“This is why presidential debates are becoming unwatchable,” Buttigieg said. “This reminds everybody of what they cannot stand about Washington.”

A puffed-up Castro shot back. “Yeah, that’s called the Democratic primary election,” he said. “That’s called an election.”

The dustup was part of a very long debate over the particulars of Medicare-for-all and its derivations. Castro almost leaned over his podium at the end of the stage to better see Biden.

“Are you forgetting what you said two minutes ago?” Castro, 44, asked Biden, 76. Repeating, “Are you forgetting already what you said just two minutes ago?”

There was an audible gasp in the auditorium as Castro questioned Biden’s age-related mental acuity. Asked about it later in the spin room, Castro doubled down on what many thought was a cheap shot, telling ABC News, “I wasn’t taking a shot at his age.”

New Jersey Sen. Cory Booker, who came across as the “happy warrior” with a lived experience of systemic racism, backed him up later, saying such questions need to be asked to make sure Biden, if he becomes the nominee, can carry the ball over the goal line to defeat Trump.

On stage, Castro dug in even deeper, telling Biden:  “I’m fulfilling the legacy of Barack Obama and you’re not.” Biden looked stunned for a moment and shot back: “That would be a surprise to him.”

Biden essentially held his own despite the expected incoming attacks aimed at the frontrunner. And there were a few Biden-esque fumbles. Years ago, Biden commented about reparations for slavery saying, “I’ll be damned if I feel responsible to pay for what happened 300 years ago.” Asked about it at the debate, Biden seemed to space out, talking about playing the radio to help kids expand their vocabulary and to “make sure you have the record player on at night.”

Ironically, vinyl records and record players are back in—but it is unlikely Biden would know that.

Vermont Sen. Bernie Sanders held his own as well, basically repeating his well-known pitches for Medicare for all. But one point he made, in particular, needs more debate and scrutiny. This country is moving to an oligarchy, he said.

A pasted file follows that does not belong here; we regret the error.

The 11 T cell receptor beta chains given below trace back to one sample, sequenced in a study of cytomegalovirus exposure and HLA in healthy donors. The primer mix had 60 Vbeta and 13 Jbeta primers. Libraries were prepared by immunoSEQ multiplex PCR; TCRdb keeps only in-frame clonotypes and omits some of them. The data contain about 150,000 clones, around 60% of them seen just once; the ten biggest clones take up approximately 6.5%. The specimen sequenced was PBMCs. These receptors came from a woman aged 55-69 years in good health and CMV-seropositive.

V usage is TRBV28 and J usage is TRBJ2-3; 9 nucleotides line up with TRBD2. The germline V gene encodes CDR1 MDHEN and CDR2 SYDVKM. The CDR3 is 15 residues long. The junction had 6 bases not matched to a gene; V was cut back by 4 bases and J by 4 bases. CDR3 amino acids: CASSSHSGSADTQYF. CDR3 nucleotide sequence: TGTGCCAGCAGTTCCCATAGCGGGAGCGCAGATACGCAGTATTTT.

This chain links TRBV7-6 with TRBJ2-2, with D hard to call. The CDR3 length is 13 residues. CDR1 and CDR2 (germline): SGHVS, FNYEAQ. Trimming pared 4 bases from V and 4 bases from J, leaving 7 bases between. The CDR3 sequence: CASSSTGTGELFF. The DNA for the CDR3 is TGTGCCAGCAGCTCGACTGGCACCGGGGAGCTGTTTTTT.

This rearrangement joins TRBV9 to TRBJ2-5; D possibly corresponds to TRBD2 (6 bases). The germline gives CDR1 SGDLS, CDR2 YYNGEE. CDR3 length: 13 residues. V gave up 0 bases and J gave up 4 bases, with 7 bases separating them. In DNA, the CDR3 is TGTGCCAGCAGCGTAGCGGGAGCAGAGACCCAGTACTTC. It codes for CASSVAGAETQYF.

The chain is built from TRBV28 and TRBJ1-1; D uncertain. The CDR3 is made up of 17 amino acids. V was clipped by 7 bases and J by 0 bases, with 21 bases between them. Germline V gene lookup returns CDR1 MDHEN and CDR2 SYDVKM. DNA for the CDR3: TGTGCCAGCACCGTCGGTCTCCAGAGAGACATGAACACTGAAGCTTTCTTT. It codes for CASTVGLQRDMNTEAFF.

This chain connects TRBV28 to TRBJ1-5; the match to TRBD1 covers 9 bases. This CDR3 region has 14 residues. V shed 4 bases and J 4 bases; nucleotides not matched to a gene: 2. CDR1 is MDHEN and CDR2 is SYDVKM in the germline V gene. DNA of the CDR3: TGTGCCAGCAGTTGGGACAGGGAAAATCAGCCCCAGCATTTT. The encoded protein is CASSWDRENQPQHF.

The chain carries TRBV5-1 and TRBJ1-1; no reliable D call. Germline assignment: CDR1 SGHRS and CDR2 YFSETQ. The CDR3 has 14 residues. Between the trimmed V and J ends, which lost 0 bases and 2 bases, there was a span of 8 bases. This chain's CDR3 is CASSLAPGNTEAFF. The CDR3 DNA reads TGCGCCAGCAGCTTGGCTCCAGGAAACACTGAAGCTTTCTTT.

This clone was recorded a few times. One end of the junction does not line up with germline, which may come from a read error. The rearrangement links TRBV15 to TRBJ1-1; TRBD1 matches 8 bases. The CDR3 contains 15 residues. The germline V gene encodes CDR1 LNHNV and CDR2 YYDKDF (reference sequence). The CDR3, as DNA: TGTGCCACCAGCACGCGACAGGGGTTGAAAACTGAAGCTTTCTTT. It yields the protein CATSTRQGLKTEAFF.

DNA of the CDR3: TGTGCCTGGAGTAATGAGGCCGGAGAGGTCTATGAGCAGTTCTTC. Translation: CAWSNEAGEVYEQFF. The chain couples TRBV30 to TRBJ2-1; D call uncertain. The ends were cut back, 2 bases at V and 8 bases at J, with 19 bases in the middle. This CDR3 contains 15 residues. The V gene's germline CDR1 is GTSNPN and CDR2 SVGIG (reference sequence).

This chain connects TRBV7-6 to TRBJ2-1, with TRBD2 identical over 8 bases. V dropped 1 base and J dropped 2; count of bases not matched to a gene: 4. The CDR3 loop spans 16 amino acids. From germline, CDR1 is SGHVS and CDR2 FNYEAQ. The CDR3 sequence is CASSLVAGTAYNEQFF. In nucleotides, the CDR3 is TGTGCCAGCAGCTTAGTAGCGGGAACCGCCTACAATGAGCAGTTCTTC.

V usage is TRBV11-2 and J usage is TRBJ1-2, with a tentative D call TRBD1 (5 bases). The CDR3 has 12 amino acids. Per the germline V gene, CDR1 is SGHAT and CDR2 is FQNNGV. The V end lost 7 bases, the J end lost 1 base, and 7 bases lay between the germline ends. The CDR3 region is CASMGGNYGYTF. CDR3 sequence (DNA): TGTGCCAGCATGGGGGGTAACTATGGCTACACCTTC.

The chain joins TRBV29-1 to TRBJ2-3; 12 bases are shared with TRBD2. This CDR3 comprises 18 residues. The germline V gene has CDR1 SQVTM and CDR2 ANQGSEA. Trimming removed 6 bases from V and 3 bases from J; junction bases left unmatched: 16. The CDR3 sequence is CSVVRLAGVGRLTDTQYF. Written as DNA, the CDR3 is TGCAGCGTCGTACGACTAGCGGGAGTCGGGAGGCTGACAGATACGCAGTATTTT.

Aside from the Castro implosion, the other major shocker of the night may have thrilled the Democratic base but left some politicos shaking their heads in disbelief at what they worry might be handing Trump an easy campaign ad.

Former Texas Rep. Beto O’Rourke was sincerely praised by his opponents for the way he responded to the mass shooting in his hometown of El Paso that killed 22 people at a Walmart on August 3.  Another mass shooting occurred less than a month later when a gunman killed seven people near Odessa and Midland.

“Beto, God love you for standing so courageously in the midst of that tragedy,” said California Sen. Kamala Harris.

O’Rourke has become so passionate about gun violence, he’s started swearing, which prompted ABC to issue a warning about their standards and practices for a live broadcast.

ABC moderator David Muir asked O’Rourke if it was true that he would mandate that Americans sell their guns.  “You know, the critics call this confiscation,” said Muir. “Are you proposing taking away their guns, and how would this work?”

“I am. If it’s a weapon that was designed to kill people on a battlefield—if the high-impact, high-velocity round, when it hits your body, shreds everything inside of your body, because it was designed to do that so you would bleed to death on a battlefield. Not be able to get up and kill one of our soldiers,” O’Rourke said.

“When we see that being used against children,” he said, his passion growing in intensity. “And in Odessa, I met the mother of a 15-year-old girl who was shot by an AR-15. And that mother watched her bleed to death over the course of an hour, because so many other people were shot by an AR-15 in Odessa and Midland, there weren’t enough ambulances to get to them in time. Hell yes. We’re going to take your AR-15, your AK-47. We’re not going to allow it to be used against fellow Americans anymore.”

The audience erupted in cheers. Texas State Rep. Briscoe Cain tweeted, using Beto’s given first name: “My AR is ready for you Robert Francis.”

To which O’Rourke tweeted: “This is a death threat, Representative. Clearly, you shouldn’t own an AR-15—and neither should anyone else.”

Though none of the candidates mentioned the word of the day—impeachment—Harris did the next best thing, speaking directly to Trump in her opening remarks.